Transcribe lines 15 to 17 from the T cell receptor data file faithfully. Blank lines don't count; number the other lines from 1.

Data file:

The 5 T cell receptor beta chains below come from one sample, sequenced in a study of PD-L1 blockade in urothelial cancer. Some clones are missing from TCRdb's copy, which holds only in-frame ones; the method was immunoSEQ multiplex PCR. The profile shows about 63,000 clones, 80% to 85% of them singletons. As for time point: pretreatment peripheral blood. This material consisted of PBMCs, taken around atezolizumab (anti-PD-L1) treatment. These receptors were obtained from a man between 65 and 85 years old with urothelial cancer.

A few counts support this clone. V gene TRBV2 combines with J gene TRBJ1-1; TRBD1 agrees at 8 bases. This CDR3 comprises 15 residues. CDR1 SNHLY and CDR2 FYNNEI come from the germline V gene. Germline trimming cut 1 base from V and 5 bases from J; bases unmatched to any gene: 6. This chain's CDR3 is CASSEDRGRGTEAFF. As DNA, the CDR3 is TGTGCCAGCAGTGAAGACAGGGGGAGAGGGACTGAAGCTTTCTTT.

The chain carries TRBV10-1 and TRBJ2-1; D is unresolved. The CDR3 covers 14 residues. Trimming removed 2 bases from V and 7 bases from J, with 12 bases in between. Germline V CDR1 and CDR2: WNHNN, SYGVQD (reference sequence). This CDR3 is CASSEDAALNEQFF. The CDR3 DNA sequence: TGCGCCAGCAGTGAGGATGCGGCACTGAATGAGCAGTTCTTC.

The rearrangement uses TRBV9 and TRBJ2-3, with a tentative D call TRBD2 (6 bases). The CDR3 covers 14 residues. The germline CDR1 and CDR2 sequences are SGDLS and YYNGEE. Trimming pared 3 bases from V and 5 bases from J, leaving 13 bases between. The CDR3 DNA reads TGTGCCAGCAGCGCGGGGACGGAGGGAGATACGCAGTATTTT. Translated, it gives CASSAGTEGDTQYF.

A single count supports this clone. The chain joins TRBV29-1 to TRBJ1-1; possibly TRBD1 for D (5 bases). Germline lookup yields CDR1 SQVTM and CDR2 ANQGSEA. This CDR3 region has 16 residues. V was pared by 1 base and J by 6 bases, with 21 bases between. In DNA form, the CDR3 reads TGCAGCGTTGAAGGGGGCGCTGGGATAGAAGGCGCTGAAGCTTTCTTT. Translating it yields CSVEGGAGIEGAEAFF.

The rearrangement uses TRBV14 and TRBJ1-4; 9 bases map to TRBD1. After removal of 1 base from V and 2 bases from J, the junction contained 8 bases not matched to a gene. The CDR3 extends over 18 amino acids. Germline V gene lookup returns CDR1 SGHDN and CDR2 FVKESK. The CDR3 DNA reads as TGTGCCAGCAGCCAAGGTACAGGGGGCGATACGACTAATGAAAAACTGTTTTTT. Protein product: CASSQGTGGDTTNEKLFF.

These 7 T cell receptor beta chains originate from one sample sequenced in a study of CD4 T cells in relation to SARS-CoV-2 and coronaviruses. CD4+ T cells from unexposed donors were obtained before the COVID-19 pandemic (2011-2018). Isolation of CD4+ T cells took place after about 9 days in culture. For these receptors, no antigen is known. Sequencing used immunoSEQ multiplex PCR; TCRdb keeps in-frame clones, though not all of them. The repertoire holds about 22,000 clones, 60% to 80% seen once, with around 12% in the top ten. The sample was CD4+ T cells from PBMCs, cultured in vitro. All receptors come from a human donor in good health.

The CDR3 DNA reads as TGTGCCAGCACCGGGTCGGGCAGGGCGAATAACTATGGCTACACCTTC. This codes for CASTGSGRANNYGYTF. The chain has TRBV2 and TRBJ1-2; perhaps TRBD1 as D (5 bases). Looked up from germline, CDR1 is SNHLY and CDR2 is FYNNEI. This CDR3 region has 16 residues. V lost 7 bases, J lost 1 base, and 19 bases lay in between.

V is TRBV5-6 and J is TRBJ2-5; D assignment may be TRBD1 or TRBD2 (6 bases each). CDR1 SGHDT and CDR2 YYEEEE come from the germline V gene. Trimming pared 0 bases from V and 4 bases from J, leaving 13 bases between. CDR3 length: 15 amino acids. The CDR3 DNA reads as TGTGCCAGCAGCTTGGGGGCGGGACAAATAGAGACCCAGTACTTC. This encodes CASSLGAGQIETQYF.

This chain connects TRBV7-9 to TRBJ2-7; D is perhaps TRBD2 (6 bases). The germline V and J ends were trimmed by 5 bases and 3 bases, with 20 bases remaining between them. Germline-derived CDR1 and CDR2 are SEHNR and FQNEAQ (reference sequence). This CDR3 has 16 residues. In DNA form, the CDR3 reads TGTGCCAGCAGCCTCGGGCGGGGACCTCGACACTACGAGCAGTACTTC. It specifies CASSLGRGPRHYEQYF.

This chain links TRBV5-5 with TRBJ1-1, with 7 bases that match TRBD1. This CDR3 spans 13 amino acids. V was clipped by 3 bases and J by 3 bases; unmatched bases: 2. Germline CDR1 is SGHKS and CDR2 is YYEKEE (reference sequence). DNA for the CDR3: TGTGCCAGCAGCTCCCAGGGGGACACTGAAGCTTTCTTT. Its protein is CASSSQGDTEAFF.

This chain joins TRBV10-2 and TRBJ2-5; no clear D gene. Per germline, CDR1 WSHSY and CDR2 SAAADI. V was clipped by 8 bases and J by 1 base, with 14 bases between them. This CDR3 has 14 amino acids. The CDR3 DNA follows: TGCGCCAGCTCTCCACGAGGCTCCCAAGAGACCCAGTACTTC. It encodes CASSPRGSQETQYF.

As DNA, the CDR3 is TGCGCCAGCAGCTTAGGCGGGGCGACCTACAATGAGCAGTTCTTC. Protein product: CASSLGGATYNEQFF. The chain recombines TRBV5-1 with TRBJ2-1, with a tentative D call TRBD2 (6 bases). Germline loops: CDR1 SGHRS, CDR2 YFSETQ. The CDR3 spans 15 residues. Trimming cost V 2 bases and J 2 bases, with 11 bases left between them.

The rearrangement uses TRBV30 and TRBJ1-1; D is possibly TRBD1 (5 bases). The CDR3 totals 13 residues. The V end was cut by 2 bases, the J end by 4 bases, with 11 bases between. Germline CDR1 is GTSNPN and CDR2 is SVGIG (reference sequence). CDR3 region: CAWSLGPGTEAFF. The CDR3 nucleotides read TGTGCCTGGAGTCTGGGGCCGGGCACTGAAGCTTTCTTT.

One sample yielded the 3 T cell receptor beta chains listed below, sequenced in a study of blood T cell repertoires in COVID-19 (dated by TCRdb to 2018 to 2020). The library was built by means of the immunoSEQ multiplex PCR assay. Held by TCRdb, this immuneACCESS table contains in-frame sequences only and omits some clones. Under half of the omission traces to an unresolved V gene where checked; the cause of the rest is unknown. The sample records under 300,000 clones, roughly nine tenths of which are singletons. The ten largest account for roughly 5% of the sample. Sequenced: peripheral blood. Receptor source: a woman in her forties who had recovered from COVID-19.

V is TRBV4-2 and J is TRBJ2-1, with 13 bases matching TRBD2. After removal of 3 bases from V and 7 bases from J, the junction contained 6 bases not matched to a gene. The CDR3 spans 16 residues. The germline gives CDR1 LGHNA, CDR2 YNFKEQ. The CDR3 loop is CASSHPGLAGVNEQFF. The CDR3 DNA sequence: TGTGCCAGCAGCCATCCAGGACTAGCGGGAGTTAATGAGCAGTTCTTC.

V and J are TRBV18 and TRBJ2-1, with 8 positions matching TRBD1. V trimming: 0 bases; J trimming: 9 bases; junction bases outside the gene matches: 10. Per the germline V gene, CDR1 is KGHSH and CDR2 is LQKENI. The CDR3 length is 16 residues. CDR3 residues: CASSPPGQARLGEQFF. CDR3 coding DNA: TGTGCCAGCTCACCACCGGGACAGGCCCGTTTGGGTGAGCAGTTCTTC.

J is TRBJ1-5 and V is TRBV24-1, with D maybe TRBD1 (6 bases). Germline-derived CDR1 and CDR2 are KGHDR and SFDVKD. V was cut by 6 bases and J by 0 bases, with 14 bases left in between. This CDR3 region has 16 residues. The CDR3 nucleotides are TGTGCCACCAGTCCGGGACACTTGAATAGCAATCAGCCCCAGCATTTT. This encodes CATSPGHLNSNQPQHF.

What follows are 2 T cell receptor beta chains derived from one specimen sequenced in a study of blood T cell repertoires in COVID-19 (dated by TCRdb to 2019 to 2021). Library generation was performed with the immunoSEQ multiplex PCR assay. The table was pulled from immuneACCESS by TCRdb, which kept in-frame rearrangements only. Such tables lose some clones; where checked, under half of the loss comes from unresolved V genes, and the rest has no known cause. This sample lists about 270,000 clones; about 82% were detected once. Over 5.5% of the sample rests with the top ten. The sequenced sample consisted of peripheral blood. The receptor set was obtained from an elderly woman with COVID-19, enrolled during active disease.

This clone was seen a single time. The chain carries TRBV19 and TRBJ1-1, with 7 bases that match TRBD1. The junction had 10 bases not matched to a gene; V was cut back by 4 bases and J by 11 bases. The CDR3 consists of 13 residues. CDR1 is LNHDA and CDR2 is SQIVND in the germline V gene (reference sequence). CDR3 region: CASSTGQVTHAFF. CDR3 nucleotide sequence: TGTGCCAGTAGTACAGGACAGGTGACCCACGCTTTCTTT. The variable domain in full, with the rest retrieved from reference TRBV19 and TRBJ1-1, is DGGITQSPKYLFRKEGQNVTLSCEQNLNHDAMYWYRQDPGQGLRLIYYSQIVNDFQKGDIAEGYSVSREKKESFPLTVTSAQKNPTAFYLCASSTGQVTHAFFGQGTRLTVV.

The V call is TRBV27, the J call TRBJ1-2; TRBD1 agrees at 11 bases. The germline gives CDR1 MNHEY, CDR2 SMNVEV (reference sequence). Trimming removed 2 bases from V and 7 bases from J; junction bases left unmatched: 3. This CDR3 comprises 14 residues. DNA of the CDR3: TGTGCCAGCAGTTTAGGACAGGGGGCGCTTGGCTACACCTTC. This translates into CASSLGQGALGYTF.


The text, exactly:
One sample yielded the 3 T cell receptor beta chains listed below, sequenced in a study of blood T cell repertoires in COVID-19 (dated by TCRdb to 2018 to 2020). The library was built by means of the immunoSEQ multiplex PCR assay. Held by TCRdb, this immuneACCESS table contains in-frame sequences only and omits some clones. Under half of the omission traces to an unresolved V gene where checked; the cause of the rest is unknown. The sample records under 300,000 clones, roughly nine tenths of which are singletons. The ten largest account for roughly 5% of the sample. Sequenced: peripheral blood. Receptor source: a woman in her forties who had recovered from COVID-19.

V is TRBV4-2 and J is TRBJ2-1, with 13 bases matching TRBD2. After removal of 3 bases from V and 7 bases from J, the junction contained 6 bases not matched to a gene. The CDR3 spans 16 residues. The germline gives CDR1 LGHNA, CDR2 YNFKEQ. The CDR3 loop is CASSHPGLAGVNEQFF. The CDR3 DNA sequence: TGTGCCAGCAGCCATCCAGGACTAGCGGGAGTTAATGAGCAGTTCTTC.

V and J are TRBV18 and TRBJ2-1, with 8 positions matching TRBD1. V trimming: 0 bases; J trimming: 9 bases; junction bases outside the gene matches: 10. Per the germline V gene, CDR1 is KGHSH and CDR2 is LQKENI. The CDR3 length is 16 residues. CDR3 residues: CASSPPGQARLGEQFF. CDR3 coding DNA: TGTGCCAGCTCACCACCGGGACAGGCCCGTTTGGGTGAGCAGTTCTTC.